An Internet site called EveryBlockNYC, tells me that in 2008 three Applications for alterations were denied at 353 West 57th. Having been denied a variance by our own misguided Zoning Board (for a barn, no less) I can only imagine the bureaucratic posturing and the gnashing of teeth, the lamentations and recriminations. Or maybe it’s not quite like that on the West Side.
The flat Netherlandish landscape may be fine, but this is all Dad wants to see. A visit is in order.
You probably would not expect the patron saint of hotel keepers to have much in common with Oedipus. But such is the sad case. He was out hunting when the stag he pursued predicted Julian would kill his parents. Julian promptly moved to Galicia and married a wealthy older woman. Twenty years later his loving parents found out where he had decamped to and popped in for a surprise visit. Julian's wife graciously gave the older couple her and Julian's bed. When Julian came home (from hunting, of course) and saw them sleeping there, he assumed it was his wife with another man and killed them both. And there is much more. But most likely none of it is true.

Monday, March 23, 2009

Hastings has a new fire engine, which should be enough news for one day. But there is more: this new fire engine (a Seagrave Custom Pumper) has the seal of Hastings applied to both doors with gold leaf. And this gold leaf was applied by a fellow from Pennsylvania whose only job is to apply gold leaf to fire engines. Each fire engine takes two weeks, so we can assume he completes 25 each year, and then takes a 2-week vacation.
The question I ask myself is, does this professional applier of gold leaf know the patron saints of goldsmiths, and does he care? Of course you all know of Saint Eligius, famous for his metalworking skill as portrayed in the painting by Petrus Christus.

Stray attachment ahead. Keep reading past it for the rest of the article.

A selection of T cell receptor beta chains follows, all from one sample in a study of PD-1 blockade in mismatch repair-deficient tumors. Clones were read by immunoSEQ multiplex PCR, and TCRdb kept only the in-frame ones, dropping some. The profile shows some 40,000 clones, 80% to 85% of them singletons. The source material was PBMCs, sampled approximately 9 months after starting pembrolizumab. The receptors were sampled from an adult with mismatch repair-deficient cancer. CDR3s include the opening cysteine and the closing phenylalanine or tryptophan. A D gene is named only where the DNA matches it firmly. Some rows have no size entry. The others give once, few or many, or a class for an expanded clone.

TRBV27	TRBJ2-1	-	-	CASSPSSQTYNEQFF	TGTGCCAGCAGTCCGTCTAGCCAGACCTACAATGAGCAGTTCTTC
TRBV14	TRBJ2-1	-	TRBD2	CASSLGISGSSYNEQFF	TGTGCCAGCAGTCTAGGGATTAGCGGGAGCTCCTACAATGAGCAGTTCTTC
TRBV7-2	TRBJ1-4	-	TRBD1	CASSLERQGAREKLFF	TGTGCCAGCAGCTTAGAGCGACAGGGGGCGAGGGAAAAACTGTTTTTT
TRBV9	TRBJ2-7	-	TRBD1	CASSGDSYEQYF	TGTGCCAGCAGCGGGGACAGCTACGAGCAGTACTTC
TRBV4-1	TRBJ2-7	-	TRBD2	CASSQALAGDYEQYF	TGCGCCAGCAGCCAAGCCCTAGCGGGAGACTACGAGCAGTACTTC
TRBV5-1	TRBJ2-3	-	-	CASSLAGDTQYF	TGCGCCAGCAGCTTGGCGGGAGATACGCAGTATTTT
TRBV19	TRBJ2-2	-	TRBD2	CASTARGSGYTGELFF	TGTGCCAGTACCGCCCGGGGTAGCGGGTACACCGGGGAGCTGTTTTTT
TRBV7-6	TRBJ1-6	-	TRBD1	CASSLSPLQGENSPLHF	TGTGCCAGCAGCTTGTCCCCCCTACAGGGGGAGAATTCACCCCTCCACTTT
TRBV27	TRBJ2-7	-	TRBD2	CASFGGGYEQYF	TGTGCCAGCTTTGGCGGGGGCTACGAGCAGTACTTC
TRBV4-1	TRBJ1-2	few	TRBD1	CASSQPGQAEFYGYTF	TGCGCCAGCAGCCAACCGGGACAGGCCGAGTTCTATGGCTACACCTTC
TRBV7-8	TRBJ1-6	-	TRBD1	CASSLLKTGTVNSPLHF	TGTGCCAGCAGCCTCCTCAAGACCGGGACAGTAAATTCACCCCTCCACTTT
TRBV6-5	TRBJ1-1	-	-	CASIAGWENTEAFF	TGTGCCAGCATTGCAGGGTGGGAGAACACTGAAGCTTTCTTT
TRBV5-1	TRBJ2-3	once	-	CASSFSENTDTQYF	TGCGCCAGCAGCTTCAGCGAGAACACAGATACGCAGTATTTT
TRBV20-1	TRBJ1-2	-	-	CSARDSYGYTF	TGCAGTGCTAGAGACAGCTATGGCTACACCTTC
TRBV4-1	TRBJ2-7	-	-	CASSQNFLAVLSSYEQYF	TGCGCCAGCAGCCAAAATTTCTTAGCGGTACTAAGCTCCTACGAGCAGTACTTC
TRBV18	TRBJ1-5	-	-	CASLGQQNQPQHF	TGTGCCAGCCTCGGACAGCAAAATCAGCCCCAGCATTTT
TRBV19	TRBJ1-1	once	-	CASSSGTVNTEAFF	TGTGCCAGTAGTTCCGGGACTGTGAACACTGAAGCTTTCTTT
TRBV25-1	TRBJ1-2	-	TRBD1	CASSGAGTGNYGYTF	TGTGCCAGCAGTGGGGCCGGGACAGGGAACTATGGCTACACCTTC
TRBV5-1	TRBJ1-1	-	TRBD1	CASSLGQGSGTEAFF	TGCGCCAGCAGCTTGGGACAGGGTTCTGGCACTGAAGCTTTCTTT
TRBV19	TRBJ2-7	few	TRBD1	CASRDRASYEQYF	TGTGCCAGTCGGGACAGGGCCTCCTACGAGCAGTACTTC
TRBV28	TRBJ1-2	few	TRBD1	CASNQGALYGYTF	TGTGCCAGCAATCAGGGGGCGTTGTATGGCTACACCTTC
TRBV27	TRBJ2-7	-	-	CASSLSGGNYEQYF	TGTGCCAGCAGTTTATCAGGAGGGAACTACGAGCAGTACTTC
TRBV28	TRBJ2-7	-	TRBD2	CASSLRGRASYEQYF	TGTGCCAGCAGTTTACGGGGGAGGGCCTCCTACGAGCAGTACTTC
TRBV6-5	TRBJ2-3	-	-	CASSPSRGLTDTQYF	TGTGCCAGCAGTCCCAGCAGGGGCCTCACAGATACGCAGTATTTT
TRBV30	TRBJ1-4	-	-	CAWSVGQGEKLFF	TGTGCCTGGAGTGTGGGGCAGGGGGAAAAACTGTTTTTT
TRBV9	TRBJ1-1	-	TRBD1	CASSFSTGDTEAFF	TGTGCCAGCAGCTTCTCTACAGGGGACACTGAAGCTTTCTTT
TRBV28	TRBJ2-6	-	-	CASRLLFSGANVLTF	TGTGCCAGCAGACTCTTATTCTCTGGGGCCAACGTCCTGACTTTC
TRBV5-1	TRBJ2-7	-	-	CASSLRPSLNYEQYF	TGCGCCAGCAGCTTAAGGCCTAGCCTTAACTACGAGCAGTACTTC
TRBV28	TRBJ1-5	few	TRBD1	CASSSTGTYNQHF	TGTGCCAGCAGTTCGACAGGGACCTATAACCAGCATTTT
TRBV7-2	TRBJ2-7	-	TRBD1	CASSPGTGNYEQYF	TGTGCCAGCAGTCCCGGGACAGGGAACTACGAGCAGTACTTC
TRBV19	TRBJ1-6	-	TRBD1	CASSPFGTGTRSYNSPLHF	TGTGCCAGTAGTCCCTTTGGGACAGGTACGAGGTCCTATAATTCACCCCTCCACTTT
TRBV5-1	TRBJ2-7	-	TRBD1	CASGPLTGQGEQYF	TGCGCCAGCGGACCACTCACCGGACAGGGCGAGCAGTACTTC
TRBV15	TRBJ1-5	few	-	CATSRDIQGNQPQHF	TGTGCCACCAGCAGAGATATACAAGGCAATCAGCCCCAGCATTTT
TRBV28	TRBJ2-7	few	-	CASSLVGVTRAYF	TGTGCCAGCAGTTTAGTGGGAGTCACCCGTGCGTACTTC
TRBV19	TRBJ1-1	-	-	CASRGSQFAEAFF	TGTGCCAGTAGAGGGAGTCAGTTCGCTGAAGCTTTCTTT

But what about Saint Anastasius the Persian? What is his connection to gold? I can only surmise his patronage is a result of the fact that he was lodging with a Persian Christian silversmith when he was converted. The wood of the ‘True Cross’ was plundered from Jerusalem in 614 by Chosroes of Persia, and Anastasius was a young soldier much affected by the devotion of the early Christians to this bit of wood. He converted and became a monk, and was horribly, gruesomely martyred, of which his end -death by strangulation and then beheading – is the mildest part of the story. Apparently his head is still to be found at the Church of SS. Vincent and Anastasius in Rome.
Then we have Saint Dunstan, the great English monk (10th century) and manuscript illuminator. His most famous attribute is thanks to Dickens’ ditty (and I ask myself if this could be called a Clerihew):
St Dunstan, as the story goes,
Once pull'd the devil by the nose
With red-hot tongs, which made him roar,
That he was heard three miles or more